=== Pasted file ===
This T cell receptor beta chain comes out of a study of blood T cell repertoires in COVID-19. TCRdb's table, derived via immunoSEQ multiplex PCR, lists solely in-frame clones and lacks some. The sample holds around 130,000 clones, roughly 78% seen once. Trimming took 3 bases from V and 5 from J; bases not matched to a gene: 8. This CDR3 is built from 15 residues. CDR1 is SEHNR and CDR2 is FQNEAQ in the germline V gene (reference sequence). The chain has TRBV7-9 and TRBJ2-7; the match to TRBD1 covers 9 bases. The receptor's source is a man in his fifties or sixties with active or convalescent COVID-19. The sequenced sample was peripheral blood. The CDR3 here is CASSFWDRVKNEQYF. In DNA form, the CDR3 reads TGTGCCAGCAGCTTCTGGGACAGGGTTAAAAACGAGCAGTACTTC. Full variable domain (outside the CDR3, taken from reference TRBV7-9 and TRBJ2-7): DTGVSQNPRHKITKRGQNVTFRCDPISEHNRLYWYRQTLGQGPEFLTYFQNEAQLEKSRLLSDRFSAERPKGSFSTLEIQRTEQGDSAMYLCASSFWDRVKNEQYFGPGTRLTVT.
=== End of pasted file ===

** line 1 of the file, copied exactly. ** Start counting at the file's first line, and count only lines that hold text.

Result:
This T cell receptor beta chain comes out of a study of blood T cell repertoires in COVID-19. TCRdb's table, derived via immunoSEQ multiplex PCR, lists solely in-frame clones and lacks some. The sample holds around 130,000 clones, roughly 78% seen once. Trimming took 3 bases from V and 5 from J; bases not matched to a gene: 8. This CDR3 is built from 15 residues. CDR1 is SEHNR and CDR2 is FQNEAQ in the germline V gene (reference sequence). The chain has TRBV7-9 and TRBJ2-7; the match to TRBD1 covers 9 bases. The receptor's source is a man in his fifties or sixties with active or convalescent COVID-19. The sequenced sample was peripheral blood. The CDR3 here is CASSFWDRVKNEQYF. In DNA form, the CDR3 reads TGTGCCAGCAGCTTCTGGGACAGGGTTAAAAACGAGCAGTACTTC. Full variable domain (outside the CDR3, taken from reference TRBV7-9 and TRBJ2-7): DTGVSQNPRHKITKRGQNVTFRCDPISEHNRLYWYRQTLGQGPEFLTYFQNEAQLEKSRLLSDRFSAERPKGSFSTLEIQRTEQGDSAMYLCASSFWDRVKNEQYFGPGTRLTVT.